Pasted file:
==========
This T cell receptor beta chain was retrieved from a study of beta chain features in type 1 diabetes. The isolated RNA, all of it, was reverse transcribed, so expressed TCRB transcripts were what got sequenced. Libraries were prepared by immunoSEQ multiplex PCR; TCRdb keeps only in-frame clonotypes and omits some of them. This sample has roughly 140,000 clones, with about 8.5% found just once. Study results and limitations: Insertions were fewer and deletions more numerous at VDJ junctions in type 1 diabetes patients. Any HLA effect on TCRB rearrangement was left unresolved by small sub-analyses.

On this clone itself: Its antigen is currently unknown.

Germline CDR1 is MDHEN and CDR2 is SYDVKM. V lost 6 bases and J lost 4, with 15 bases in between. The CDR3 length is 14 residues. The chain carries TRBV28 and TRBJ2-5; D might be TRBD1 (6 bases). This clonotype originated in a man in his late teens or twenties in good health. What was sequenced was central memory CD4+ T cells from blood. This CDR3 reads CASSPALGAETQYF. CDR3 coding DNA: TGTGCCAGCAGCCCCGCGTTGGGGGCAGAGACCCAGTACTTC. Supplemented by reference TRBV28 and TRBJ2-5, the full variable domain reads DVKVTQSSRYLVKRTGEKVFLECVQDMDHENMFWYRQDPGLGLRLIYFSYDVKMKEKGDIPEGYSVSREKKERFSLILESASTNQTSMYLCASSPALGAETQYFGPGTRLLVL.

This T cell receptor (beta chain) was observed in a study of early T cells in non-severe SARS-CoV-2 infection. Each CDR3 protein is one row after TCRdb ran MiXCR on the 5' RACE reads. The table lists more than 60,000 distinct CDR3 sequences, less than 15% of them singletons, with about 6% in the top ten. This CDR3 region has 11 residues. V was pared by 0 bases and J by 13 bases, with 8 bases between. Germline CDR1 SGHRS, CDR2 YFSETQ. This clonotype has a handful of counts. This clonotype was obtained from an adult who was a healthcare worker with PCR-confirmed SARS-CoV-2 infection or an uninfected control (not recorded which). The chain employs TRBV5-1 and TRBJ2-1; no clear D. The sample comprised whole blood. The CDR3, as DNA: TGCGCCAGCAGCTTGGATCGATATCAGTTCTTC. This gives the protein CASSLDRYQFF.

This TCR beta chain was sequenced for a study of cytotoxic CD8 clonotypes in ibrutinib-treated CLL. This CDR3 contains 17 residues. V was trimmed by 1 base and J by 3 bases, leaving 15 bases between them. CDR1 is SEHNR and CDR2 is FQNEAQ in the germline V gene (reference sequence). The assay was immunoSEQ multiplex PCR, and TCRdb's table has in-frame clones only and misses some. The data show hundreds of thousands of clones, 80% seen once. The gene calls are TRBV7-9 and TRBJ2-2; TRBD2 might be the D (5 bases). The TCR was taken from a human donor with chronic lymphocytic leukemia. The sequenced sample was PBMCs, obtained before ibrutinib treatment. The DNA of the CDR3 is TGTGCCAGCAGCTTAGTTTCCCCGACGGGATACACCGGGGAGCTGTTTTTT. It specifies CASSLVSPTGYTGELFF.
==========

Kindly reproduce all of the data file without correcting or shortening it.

This T cell receptor beta chain was retrieved from a study of beta chain features in type 1 diabetes. The isolated RNA, all of it, was reverse transcribed, so expressed TCRB transcripts were what got sequenced. Libraries were prepared by immunoSEQ multiplex PCR; TCRdb keeps only in-frame clonotypes and omits some of them. This sample has roughly 140,000 clones, with about 8.5% found just once. Study results and limitations: Insertions were fewer and deletions more numerous at VDJ junctions in type 1 diabetes patients. Any HLA effect on TCRB rearrangement was left unresolved by small sub-analyses.

On this clone itself: Its antigen is currently unknown.

Germline CDR1 is MDHEN and CDR2 is SYDVKM. V lost 6 bases and J lost 4, with 15 bases in between. The CDR3 length is 14 residues. The chain carries TRBV28 and TRBJ2-5; D might be TRBD1 (6 bases). This clonotype originated in a man in his late teens or twenties in good health. What was sequenced was central memory CD4+ T cells from blood. This CDR3 reads CASSPALGAETQYF. CDR3 coding DNA: TGTGCCAGCAGCCCCGCGTTGGGGGCAGAGACCCAGTACTTC. Supplemented by reference TRBV28 and TRBJ2-5, the full variable domain reads DVKVTQSSRYLVKRTGEKVFLECVQDMDHENMFWYRQDPGLGLRLIYFSYDVKMKEKGDIPEGYSVSREKKERFSLILESASTNQTSMYLCASSPALGAETQYFGPGTRLLVL.

This T cell receptor (beta chain) was observed in a study of early T cells in non-severe SARS-CoV-2 infection. Each CDR3 protein is one row after TCRdb ran MiXCR on the 5' RACE reads. The table lists more than 60,000 distinct CDR3 sequences, less than 15% of them singletons, with about 6% in the top ten. This CDR3 region has 11 residues. V was pared by 0 bases and J by 13 bases, with 8 bases between. Germline CDR1 SGHRS, CDR2 YFSETQ. This clonotype has a handful of counts. This clonotype was obtained from an adult who was a healthcare worker with PCR-confirmed SARS-CoV-2 infection or an uninfected control (not recorded which). The chain employs TRBV5-1 and TRBJ2-1; no clear D. The sample comprised whole blood. The CDR3, as DNA: TGCGCCAGCAGCTTGGATCGATATCAGTTCTTC. This gives the protein CASSLDRYQFF.

This TCR beta chain was sequenced for a study of cytotoxic CD8 clonotypes in ibrutinib-treated CLL. This CDR3 contains 17 residues. V was trimmed by 1 base and J by 3 bases, leaving 15 bases between them. CDR1 is SEHNR and CDR2 is FQNEAQ in the germline V gene (reference sequence). The assay was immunoSEQ multiplex PCR, and TCRdb's table has in-frame clones only and misses some. The data show hundreds of thousands of clones, 80% seen once. The gene calls are TRBV7-9 and TRBJ2-2; TRBD2 might be the D (5 bases). The TCR was taken from a human donor with chronic lymphocytic leukemia. The sequenced sample was PBMCs, obtained before ibrutinib treatment. The DNA of the CDR3 is TGTGCCAGCAGCTTAGTTTCCCCGACGGGATACACCGGGGAGCTGTTTTTT. It specifies CASSLVSPTGYTGELFF.